WSBE airs most popular PBS series on, usually, an eight-day delay from primary public television stations such as Boston's WGBH-TV. WSBE also airs other PBS programs, and American Public Television programs, such as The Lawrence Welk Show, The Red Green Show, and "Britcoms" from the BBC, including Keeping Up Appearances, As Time Goes By, Vicar of Dibley, Are You Being Served?, Last of the Summer Wine and several others.
WSBE co-produces the nationally distributed Italian cooking show, Ciao Italia.
Local programming produced by WSBE includes:
- A Lively Experiment, WSBE's flagship political affairs show, discusses Rhode Island (and sometimes national) politics among a revolving panel of news makers and opinion leaders. From its premiere episode until September 15, 2005, the show's host was Steve Kass. When Kass joined Governor Donald Carcieri's administration, he resigned as host of the show. Hosting duties then rotated among panel members, including former Rhode Island Secretary of State and then-WSBE President Susan L. Farmer. Jim Hagan, former president of the Greater Providence Chamber of Commerce, is currently the regular host.
- Costantino's Round Table feature chefs, restaurateurs, vintners, and other Rhode Island experts from the food and tourism industry.
- GED Connection, an education series for people preparing to obtain their GED, produced in cooperation with the Adult Education division of the Rhode Island Department of Elementary and Secondary Education.
Recent series not currently in production:
- The Thirteenth State, a public affairs show hosted by Paul Zangari
- BestSellers, a book review and author interview program hosted by Ray Rickman
- Justice Matters, a monthly show on Rhode Island law with the Chief Justice of the Rhode Island Supreme Court, and co-hosted by former TV news director and anchor, Dave Layman.
- New England Portrait, a series about people and places of local interest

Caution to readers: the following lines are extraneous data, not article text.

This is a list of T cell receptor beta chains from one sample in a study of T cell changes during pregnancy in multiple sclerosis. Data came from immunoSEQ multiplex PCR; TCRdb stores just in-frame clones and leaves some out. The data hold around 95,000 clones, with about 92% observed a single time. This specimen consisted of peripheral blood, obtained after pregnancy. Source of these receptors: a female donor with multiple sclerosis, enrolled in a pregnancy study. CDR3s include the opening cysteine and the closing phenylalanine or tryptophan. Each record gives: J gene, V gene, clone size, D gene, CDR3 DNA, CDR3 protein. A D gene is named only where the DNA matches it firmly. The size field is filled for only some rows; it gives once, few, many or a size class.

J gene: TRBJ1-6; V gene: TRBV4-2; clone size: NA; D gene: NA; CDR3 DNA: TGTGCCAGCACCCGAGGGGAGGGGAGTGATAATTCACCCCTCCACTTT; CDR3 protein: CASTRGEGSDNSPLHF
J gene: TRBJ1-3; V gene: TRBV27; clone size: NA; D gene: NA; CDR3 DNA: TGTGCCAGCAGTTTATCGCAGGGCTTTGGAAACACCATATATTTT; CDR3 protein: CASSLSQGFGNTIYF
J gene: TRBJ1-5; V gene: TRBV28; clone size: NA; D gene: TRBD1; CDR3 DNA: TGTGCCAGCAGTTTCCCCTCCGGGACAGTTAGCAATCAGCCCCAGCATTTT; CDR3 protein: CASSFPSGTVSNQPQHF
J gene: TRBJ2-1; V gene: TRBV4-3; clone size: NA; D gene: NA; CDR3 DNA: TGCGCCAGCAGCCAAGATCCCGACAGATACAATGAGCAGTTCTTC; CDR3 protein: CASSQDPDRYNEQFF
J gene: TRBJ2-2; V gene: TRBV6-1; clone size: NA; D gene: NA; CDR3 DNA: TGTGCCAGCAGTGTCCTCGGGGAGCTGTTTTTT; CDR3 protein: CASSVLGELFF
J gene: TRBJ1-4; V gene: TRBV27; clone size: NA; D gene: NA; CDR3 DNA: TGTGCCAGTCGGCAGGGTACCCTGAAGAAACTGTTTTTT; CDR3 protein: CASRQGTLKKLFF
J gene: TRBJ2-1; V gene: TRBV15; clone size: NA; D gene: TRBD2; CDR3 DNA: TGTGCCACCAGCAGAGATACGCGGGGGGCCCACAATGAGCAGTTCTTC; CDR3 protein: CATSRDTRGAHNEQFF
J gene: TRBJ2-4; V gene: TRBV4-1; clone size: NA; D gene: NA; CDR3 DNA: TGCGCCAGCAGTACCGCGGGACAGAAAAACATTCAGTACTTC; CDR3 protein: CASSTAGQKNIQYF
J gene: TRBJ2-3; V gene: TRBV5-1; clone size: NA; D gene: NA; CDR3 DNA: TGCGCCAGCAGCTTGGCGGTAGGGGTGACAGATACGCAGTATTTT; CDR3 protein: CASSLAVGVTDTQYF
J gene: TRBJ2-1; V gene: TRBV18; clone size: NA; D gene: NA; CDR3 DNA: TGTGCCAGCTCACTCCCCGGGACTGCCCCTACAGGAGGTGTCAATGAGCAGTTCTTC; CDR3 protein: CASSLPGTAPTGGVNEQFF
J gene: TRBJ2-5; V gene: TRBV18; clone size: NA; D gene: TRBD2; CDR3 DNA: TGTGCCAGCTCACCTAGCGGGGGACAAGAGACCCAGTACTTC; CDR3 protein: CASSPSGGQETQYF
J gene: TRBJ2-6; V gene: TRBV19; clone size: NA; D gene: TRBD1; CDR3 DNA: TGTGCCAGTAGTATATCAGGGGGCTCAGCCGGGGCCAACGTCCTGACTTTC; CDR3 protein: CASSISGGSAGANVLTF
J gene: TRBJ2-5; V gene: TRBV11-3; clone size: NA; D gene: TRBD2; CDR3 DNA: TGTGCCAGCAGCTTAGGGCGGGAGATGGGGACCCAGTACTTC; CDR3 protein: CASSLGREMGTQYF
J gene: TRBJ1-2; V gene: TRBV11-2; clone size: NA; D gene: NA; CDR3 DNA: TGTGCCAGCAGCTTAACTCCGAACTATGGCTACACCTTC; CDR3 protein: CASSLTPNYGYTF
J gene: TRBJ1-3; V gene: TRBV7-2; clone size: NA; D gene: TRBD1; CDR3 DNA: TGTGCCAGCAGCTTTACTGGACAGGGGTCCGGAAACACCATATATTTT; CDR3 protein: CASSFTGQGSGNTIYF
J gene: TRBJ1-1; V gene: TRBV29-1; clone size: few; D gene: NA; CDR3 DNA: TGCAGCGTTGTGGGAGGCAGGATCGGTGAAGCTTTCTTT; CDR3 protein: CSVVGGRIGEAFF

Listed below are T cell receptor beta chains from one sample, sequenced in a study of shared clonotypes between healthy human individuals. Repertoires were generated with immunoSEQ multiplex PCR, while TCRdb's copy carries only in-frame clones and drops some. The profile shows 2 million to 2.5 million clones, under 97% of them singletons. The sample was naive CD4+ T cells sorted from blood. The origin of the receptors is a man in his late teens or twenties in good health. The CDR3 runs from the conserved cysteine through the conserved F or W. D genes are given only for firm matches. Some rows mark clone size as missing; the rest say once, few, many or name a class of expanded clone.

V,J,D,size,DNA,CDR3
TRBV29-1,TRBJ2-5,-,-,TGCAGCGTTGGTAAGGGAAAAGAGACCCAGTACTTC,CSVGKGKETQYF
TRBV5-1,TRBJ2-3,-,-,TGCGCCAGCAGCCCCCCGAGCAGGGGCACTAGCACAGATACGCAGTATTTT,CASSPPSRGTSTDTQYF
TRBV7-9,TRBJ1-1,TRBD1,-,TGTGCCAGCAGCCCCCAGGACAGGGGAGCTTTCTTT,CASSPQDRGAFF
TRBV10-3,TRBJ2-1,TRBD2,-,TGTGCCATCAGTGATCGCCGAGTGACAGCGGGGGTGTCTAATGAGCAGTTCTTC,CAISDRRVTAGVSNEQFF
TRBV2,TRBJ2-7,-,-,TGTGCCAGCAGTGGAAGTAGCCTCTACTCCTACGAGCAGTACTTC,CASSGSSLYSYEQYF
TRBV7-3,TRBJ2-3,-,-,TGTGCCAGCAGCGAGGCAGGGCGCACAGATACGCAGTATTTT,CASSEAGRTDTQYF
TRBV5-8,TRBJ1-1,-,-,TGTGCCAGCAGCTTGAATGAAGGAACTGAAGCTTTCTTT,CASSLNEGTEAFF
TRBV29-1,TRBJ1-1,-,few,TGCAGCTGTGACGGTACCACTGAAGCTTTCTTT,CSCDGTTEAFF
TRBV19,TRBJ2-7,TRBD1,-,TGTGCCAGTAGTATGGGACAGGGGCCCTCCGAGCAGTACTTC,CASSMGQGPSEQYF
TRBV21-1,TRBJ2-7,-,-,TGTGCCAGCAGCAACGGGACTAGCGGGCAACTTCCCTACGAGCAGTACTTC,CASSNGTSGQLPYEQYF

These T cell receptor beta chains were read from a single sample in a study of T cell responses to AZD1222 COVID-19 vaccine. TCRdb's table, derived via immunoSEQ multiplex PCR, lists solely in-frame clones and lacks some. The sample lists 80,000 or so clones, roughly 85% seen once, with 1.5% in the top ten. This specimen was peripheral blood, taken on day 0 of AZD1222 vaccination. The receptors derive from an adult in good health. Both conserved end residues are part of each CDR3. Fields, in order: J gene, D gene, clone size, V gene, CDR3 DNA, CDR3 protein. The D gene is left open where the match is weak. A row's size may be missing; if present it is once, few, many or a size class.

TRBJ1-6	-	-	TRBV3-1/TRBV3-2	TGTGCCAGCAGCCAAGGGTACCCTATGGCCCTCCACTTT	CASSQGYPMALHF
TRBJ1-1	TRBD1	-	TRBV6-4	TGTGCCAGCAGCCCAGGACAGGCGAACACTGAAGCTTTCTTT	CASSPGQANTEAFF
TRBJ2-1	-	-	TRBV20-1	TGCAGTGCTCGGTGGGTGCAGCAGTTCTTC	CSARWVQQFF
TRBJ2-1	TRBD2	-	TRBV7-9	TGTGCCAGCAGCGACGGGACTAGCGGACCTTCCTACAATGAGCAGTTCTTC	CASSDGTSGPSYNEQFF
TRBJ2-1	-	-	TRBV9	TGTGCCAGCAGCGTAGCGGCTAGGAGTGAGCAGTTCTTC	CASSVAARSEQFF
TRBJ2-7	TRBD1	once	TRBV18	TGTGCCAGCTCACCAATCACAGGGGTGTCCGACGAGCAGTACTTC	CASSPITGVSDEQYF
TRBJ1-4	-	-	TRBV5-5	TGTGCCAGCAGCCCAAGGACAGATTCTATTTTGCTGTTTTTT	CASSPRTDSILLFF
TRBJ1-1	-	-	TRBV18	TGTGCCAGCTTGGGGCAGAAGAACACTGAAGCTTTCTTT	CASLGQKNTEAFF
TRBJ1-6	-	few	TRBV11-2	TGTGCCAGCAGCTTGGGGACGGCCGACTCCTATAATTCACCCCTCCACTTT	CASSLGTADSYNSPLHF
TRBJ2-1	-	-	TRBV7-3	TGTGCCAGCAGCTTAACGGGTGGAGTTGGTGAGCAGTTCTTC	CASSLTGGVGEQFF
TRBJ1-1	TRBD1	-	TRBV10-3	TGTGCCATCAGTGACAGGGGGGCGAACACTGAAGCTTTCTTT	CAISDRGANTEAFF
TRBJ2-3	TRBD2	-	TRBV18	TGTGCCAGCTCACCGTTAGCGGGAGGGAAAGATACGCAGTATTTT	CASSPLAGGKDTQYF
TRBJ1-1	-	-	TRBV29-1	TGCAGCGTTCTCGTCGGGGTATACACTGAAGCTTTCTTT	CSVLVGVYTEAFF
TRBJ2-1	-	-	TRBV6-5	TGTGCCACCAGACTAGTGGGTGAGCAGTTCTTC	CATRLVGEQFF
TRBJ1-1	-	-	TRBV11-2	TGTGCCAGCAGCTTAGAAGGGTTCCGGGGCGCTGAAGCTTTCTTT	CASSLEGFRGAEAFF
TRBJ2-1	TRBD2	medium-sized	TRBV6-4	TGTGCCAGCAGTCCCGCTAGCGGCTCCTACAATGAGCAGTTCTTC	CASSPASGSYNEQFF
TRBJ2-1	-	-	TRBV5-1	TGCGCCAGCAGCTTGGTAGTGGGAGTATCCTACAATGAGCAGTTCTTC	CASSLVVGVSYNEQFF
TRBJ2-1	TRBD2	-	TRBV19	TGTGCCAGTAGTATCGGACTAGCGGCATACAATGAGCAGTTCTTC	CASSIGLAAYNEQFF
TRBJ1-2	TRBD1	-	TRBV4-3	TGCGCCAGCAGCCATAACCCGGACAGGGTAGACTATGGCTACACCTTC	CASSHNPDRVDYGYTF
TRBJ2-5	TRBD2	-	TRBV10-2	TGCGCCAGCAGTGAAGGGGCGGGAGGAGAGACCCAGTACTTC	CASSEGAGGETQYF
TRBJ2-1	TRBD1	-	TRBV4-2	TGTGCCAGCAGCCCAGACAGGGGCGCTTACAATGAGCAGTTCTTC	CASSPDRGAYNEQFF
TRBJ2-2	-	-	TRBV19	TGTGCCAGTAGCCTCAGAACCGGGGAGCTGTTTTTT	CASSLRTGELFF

- Today's Rhode Island National Guard, a look at the role of the state's National Guardsmen
- "Application Search Details". CDBS Public Access. Federal Communications Commission. Retrieved January 24, 2014.
- Piccirilli, Anthony (July 1, 1989). "Tuning in to Channel 36". The Providence Journal. p. A-19. Retrieved January 25, 2014.
Before the formation of the foundation in 1987…(preview of subscription content)
- Lapin, Andrew (September 20, 2013). "Susan Farmer, Rhode Island politician and pubTV exec, dies at 71". Current. Retrieved January 25, 2014.
At WSBE [Susan] Farmer established an independent fundraising nonprofit for the state-owned network. The Channel 36 Foundation, now the Rhode Island PBS Foundation, helped the station reduce its reliance on state subsidies…
- "PBS transitioning to community license". Retrieved 2012-06-27.
- Piccerelli, David W. (October 11, 2012). "Consummation Notice". CDBS Public Access. Federal Communications Commission. Retrieved January 25, 2014.
- RabbitEars TV Query for WSBE
- "WSBE Analog Transmitter Meets Premature Demise". Rhode Island PBS. 2009-01-16. Retrieved 2009-01-24.
- "DTV Tentative Channel Designations for the First and the Second Rounds" (PDF). Retrieved 2012-03-24.
- Press release